LOCAL RECORDS OFFICE – The 2019 real estate market saw record sales numbers while the mortgage rates remained low. What does this mean for 2020? Will the market still show growth? It can be tricking figuring out what you should do when it comes to real estate. According to the Local Records Office in Norwalk, CA, whether you’re buying or selling, these are some of the trends that will be affecting the housing market for 2020.
Home prices are still increasing
The median home prices this year won’t see the same growth it had the previous year, but the increase in not showing sign of stopping any time soon. The demand for homes in the Los Angeles area is overtaking the current supply nationwide. New home sales are expected to reach up to $704,000. That’s an almost 11 percent increase compared to last year.
Where the market is showing signs of slowing down is in the existing home sale price. The expected growth for the median sale price is only a 4 percent increase from last year averaging around 270,400. Still, these numbers are promising to the real estate market in 2020, showing a stabilization that is welcomed
Las Vegas; Fort Collins, Colo.; Colorado Springs; Dallas/Fort Worth; and Columbus, Ohio are some of the areas that are projected to have home price appreciations that exceed the national average over the next three to five years. However, higher housing prices do not always mean that those houses will sell.
Lower interest rates
The mortgage rates have been hovering just below 5% for quite some time. As long as these rates remain relatively low there will be plenty of new buyers looking to take advantage of them. The good news is that the government in regulating the rates to prevent them from going all over the place.
As long as the rates stay around the 5 percent where they’re at, the real estate market will remain in a good shape for the year. Mortgage rates may increase if inflation kicks in and economic activity reacts, but there isn’t any evidence of that to likely happen. The mortgage rate and to an extent the real estate market is likely to even out in 2020
More millennial buyers
There is an increase in younger buyers in the market. Despite the common belief that Millenials don’t want to own homes, many are willing to save up enough to finally make the big move. The rising cost of rent combined with the continued low-interest rates makes homeownership more appealing than ever.
The areas most affected by this are in rapidly growing cities like Austin, Nashville, and Raleigh, North Carolina. Recent job growth in these cities is incentivizing first-time buyers to move there.
Larger cities might have increased housing pricing because of their bigger population, but with the higher rent cost of luxury apartments, people are considering buying homes further from the city or in other parts of the city that might be underdeveloped.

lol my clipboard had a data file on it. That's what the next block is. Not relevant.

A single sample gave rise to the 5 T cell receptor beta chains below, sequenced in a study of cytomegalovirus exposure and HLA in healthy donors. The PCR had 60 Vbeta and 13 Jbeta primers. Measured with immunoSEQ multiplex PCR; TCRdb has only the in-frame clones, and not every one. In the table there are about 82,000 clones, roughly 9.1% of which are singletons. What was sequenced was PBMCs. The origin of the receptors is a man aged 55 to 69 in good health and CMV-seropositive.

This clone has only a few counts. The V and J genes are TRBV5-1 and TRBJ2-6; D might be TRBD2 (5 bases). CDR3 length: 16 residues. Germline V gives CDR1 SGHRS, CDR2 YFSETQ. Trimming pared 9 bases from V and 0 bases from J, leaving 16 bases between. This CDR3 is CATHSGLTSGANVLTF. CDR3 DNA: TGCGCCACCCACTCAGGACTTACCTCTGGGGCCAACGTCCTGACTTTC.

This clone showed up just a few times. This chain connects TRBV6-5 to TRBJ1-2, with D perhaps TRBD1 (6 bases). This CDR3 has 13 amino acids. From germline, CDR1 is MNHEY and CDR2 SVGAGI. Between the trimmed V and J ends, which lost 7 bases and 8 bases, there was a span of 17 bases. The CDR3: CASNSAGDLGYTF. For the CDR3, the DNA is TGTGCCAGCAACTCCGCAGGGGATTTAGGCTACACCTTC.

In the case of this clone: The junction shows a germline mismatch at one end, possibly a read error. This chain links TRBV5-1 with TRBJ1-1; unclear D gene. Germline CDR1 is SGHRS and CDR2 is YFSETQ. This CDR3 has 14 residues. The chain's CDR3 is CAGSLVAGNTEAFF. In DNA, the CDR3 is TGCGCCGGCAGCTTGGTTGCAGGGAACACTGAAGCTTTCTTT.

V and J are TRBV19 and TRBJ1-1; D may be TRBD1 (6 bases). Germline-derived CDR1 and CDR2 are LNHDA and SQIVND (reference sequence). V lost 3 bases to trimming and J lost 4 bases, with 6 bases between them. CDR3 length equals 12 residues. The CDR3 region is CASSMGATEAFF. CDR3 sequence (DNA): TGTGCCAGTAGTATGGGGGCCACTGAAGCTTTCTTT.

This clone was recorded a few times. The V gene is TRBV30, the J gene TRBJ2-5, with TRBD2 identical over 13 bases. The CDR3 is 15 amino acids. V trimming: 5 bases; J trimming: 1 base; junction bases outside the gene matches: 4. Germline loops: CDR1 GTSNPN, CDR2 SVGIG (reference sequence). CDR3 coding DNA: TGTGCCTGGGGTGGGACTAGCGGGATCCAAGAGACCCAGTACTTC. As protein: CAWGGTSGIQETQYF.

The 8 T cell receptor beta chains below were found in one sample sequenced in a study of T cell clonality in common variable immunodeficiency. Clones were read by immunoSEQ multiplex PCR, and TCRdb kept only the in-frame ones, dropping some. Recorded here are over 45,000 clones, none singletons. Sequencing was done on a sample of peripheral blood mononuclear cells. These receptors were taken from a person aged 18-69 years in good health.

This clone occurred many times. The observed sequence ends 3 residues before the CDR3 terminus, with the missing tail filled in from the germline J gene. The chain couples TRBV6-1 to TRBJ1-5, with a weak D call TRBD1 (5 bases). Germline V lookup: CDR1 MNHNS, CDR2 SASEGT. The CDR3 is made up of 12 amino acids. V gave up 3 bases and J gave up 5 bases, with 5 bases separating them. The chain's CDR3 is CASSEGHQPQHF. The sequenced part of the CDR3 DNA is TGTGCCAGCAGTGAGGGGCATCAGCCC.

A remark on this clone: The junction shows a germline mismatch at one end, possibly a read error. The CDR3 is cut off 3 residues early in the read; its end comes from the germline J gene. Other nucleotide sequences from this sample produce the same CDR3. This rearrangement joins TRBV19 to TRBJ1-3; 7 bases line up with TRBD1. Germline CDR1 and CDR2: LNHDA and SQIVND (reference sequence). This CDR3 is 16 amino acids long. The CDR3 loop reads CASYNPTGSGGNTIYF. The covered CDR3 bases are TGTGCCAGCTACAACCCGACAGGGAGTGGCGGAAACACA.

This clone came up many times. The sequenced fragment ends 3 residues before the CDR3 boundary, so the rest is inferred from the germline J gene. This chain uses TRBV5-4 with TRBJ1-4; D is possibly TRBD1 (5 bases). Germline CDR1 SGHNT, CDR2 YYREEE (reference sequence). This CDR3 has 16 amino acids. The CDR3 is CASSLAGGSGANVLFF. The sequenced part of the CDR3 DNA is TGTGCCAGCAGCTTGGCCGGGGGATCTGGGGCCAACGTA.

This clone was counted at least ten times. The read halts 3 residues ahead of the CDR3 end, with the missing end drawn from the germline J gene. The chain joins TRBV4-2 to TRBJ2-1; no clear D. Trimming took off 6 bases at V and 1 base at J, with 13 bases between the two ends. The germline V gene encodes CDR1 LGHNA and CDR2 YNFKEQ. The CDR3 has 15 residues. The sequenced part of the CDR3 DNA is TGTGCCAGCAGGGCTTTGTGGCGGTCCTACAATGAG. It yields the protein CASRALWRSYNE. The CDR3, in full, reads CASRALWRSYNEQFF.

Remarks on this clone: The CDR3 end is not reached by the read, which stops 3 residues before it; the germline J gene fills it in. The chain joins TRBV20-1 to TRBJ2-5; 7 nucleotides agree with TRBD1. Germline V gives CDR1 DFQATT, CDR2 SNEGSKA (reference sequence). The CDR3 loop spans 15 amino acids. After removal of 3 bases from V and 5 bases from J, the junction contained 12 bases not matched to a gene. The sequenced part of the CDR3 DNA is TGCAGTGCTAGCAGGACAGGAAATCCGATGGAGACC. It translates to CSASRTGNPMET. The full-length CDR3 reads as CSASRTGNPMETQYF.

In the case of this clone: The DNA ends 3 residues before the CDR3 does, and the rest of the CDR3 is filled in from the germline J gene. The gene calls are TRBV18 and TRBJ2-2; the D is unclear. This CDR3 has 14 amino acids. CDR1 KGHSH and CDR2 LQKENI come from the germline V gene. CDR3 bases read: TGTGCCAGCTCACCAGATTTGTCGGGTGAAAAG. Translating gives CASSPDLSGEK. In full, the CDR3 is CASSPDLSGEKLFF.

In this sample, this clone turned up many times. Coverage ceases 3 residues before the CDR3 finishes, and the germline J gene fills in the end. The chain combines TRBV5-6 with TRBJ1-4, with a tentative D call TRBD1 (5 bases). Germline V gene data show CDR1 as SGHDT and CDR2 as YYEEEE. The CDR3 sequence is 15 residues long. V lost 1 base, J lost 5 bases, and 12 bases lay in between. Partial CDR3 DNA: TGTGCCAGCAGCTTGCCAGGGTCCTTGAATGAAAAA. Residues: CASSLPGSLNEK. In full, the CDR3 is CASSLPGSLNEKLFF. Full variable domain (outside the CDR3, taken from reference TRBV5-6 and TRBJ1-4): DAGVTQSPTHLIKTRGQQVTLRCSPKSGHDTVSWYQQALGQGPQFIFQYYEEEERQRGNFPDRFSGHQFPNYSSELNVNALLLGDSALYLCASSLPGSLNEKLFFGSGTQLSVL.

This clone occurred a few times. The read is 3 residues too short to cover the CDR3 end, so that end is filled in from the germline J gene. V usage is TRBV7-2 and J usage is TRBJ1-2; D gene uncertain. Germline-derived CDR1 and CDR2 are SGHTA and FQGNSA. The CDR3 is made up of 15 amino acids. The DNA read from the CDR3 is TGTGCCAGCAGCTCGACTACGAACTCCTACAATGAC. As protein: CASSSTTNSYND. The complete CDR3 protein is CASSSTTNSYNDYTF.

A shortage of new homes
There is currently a construction boom expected to happen. In small towns and even in some cities, new construction for housing is going up to fast. Suburbs are popping up where there was only a plot of land last year and neighborhoods are being sold even before they’re finished.
The rise of prices in existing homes is also encouraging people to consider getting a new home built instead of waiting for the prices to go down. People are also able to get more customized homes when they are part of the building process from the beginning.
A lot of first-time buyers are less picky about the exact location of their homes as long as it has all the amenities and features their looking for. Places that are a bit further from larger cities or major highways are seeing a spike in sales where they normally wouldn’t in the past.
Slowing down instead of crashing
Things are looking stable for the real estate market in 2020. Unemployment and interest rate are at a record low. People have jobs and income enough to consider purchasing a house maybe for the first time.
The days of endless double-digit price increases might be over, but the real estate market is still showing room for growth as the year goes on. With the increase in housing needs being meet with new constructions and previously less popular locations being considered, the market is in good shape for slow but steady growth.
The worst-case scenario is another housing crash happens as we enter this new decade. However, that outcome looks less and less likely to occur with the way things are currently playing out. It’s hard to say for certain, there are a lot of external factors that may affect the real estate market in 2020. Most experts are optimistic about the coming years as things start to stabilize.